Although a consumer credit transaction in theory could be governed by both TILA and the MCCCDA, the board of governors of the Federal Reserve System has deemed certain types of Massachusetts consumer credit transactions exempt from TILA, including the one at issue here; as a consequence, such transactions are governed solely by the MCCCDA.  See DiVittorio v. HSBC Bank USA, NA, 670 F.3d 273, 282 (1st Cir. 2012); Laudani v. Tribeca Lending Corp., 401 B.R. 9, 25 n.13 (Bankr. D. Mass. 2009).  Nevertheless, because of the close relationship between TILA and the MCCCDA, we interpret the MCCCDA mindful of TILA’s presence and influence.  See Fidler, supra at 736 (“Because TILA was the model on which [M]CCCDA was based, federal court decisions construing TILA are instructive in construing parallel provisions of [M]CCCDA”).  See also O’Connell, supra at 5 (“Although the MCCCDA is the operative law in Massachusetts, its similarity to the TILA requires that the former be construed in accordance with the latter”).



a.  The right to rescind.  Under the MCCCDA, as is true of TILA, see 15 U.S.C. § 1635, in any consumer credit transaction in which a security interest in the borrower’s principal dwelling is granted, the borrower has an automatic right to rescind the transaction within three business days of the transaction’s closing or within three business days of receiving the required rescission forms and other material disclosures from the creditor, whichever is later.  G. L. c. 140D, § 10 (a).[8]  Accordingly, if the creditor does not make the required disclosures or properly notify the borrower of his right to rescind at the time the transaction closes, the borrower remains entitled to seek rescission until three days after the creditor does so.  This right, however, is subject to a limitation set out in § 10 (f), which provides that the extended period for exercise of the right of rescission completely ends after four years.[9],[10]  But § 10 also contains a provision, § 10 (i) (3), that notwithstanding the four-year limitation period in § 10 (f), preserves a consumer’s “right of recoupment under the laws of the [C]ommonwealth.”[11]  As we discuss infra, we understand § 10 (i) (3) to be the focus of the Bankruptcy Court judge’s reported question.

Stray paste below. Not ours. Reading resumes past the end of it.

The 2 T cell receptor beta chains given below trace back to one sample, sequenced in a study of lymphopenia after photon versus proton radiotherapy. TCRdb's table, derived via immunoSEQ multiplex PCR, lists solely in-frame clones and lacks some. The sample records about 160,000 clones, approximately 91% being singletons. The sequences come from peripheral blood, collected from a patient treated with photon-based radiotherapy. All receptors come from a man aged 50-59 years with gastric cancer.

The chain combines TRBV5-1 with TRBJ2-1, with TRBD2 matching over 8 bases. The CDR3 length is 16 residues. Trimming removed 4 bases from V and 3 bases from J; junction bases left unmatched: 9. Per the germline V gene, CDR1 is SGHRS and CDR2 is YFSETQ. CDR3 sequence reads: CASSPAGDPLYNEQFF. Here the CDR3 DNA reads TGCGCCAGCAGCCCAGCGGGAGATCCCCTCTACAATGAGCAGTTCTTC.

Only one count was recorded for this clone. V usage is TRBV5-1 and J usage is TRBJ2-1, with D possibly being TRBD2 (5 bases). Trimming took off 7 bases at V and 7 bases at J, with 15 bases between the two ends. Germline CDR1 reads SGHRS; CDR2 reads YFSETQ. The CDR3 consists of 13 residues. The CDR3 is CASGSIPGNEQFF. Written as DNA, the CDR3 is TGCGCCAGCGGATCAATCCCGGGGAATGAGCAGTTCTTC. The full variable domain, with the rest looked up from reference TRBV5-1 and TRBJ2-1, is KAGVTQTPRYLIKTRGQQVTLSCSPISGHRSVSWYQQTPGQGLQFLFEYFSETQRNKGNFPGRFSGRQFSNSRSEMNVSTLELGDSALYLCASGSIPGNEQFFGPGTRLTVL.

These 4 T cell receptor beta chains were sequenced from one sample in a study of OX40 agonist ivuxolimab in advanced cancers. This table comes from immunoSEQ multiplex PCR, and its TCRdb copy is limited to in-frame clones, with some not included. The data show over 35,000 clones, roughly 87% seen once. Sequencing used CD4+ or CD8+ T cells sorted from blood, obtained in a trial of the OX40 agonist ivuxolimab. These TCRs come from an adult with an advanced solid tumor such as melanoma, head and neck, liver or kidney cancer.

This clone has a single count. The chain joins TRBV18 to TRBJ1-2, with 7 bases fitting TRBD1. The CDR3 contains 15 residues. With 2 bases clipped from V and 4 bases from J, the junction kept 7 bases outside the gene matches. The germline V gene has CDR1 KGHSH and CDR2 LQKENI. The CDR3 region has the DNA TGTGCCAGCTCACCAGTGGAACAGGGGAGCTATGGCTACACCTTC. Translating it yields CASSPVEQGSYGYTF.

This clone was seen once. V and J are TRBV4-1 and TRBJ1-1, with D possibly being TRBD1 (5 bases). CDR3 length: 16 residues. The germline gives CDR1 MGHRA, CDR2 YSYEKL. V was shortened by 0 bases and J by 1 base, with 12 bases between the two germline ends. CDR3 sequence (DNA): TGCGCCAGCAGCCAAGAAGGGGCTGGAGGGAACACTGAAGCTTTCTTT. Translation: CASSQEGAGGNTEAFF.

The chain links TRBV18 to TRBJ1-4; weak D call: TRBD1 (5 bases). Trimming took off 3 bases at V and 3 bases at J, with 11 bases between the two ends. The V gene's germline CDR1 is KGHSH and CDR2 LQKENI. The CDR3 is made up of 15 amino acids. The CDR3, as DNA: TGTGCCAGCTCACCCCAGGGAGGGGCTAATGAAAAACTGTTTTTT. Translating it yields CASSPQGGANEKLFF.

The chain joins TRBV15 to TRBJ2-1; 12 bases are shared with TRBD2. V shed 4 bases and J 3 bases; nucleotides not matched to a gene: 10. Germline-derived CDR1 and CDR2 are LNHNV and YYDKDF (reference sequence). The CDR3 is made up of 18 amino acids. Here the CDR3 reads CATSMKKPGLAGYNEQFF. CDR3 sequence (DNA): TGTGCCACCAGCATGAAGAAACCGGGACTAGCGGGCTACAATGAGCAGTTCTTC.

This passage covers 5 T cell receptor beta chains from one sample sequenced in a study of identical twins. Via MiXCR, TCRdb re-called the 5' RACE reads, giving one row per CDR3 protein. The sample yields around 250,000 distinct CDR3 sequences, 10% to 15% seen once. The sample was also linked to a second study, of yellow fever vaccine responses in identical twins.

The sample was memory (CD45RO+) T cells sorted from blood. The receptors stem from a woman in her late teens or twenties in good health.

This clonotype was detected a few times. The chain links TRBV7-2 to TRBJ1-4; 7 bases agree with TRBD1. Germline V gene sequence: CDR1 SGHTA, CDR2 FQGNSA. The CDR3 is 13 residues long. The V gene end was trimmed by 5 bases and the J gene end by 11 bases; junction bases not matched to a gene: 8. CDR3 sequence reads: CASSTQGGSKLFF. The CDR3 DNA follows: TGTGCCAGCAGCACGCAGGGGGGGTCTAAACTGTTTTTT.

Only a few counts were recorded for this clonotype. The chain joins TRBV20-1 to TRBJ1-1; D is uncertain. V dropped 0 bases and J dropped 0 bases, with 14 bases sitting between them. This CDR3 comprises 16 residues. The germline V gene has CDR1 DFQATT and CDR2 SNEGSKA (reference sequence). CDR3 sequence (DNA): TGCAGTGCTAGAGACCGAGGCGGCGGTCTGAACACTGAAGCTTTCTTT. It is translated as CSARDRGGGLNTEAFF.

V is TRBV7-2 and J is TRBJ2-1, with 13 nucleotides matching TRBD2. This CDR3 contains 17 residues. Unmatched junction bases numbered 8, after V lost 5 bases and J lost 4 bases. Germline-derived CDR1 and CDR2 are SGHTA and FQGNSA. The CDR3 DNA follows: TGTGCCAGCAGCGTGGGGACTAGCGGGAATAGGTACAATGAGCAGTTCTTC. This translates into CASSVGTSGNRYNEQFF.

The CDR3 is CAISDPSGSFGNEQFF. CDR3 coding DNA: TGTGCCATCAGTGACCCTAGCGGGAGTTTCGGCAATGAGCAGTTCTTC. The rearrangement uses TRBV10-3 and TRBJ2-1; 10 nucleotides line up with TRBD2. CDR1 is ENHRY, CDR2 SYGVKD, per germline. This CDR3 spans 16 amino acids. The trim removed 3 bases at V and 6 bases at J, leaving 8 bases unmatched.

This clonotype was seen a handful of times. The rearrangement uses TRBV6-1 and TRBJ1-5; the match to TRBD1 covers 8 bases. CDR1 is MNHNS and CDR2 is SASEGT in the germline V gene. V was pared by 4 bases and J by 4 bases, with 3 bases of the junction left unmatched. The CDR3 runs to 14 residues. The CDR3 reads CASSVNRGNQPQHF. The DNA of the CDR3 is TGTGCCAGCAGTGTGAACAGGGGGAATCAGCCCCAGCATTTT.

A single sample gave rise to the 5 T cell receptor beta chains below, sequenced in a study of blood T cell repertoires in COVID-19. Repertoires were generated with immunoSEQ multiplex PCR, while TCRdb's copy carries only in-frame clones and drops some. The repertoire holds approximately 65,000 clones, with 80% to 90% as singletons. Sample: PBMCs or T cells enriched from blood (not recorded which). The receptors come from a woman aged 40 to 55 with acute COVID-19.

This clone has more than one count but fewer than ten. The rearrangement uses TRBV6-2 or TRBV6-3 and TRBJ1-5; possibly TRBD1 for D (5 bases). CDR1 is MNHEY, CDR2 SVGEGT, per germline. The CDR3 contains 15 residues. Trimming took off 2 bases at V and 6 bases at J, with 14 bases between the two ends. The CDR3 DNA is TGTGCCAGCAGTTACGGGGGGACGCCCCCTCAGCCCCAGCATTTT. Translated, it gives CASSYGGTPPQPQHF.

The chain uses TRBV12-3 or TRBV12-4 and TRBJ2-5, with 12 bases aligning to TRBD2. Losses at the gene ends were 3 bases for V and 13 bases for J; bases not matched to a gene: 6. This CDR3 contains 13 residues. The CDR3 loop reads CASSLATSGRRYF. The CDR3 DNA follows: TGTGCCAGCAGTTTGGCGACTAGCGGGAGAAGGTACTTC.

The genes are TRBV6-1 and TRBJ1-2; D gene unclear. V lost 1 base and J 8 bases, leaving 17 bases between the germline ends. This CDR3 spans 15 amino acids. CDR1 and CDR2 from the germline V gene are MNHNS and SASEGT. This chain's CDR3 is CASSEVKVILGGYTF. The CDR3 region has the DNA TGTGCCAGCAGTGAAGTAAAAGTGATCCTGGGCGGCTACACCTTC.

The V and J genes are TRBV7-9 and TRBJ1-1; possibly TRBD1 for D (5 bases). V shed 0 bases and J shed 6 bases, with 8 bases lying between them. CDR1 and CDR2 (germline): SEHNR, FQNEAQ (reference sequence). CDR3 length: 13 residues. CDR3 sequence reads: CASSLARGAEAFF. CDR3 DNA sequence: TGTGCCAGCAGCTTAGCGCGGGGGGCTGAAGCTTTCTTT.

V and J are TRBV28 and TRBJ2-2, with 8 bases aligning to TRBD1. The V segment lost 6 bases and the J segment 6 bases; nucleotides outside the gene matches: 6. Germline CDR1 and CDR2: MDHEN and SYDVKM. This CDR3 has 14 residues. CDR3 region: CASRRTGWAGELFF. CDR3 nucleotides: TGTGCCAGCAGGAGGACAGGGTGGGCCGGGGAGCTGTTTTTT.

b.  The effects of rescission.  Section 10 (b) of the MCCCDA and its implementing regulations define the process and effect of rescission of a consumer credit transaction involving a security interest in the borrower’s principal dwelling.  See 209 Code Mass. Regs. § 32.23(4)(a)-(d) (2010).  When a borrower rescinds such a transaction, the underlying security interest in the dwelling — the mortgage — becomes void and the borrower is no longer liable for finance charges.  G. L. c. 140D, § 10 (b); 209 Code Mass. Regs. § 32.23(4)(a).  Within twenty days thereafter, the creditor is required to return any monies or property given in relation to the transaction and must also take any additional action necessary to terminate the mortgage.  G. L. c. 140D, § 10 (b); 209 Code Mass. Regs. § 32.23(4)(b).  The borrower may retain the property until the creditor has performed these obligations, after which time the borrower “shall tender the property to the creditor, except that if return of the property in kind would be impracticable or inequitable, the [borrower] shall tender its reasonable value.”  G. L. c. 140D, § 10 (b).  See 209 Code Mass. Regs. § 32.23(4)(c).

3.  Discussion.  We repeat the reported question:

“May [a borrower] who grants a mortgage in a consumer credit transaction rescind the transaction under the [MCCCDA, G. L. c. 140D], defensively by way of common law recoupment after the expiration of the four year statute of limitations set forth in [c. 140D, § 10 (f)]?”


Although the Bankruptcy Court judge refers to the common law in framing it, we understand her question to pose an issue of statutory interpretation:  does G. L. c. 140D, § 10 (i) (3), which provides that “[n]othing in this section shall be construed so as to affect a consumer’s right of recoupment under the laws of the commonwealth[,]” entitle the consumer to exercise the right of rescission set out in § 10 (a) after the four-year limitation period in § 10 (f) has expired, as a form of defensive recoupment against the amount the creditor claims to be owed?[12]



As is obvious, § 10 (i) (3) does not provide explicitly for rescission by way of recoupment, or include the word “rescission” at all.[13]  Nor does § 10 (i) (3), or any other section of the MCCCDA, define the word “recoupment.”  Accordingly, the question we need to answer is whether, apart from § 10 (i) (3) and the MCCCDA, any “laws of the Commonwealth” pertaining to recoupment provide for or recognize rescission as a form of recoupment, at least where rescission is used defensively to meet an obligation due.  The parties do not suggest, and we have not found, any Massachusetts statute that does so, or even touches on this issue.  We turn, therefore, to the common law.  See Commonwealth v. Stokes, 440 Mass. 741, 747 (2004), quoting Commonwealth v. Burke, 392 Mass. 688, 690 (1984) (“Where the Legislature does not define a term, we presume that its intent is to incorporate the common law definition of the term, ‘unless the intent to alter it is clearly expressed’”).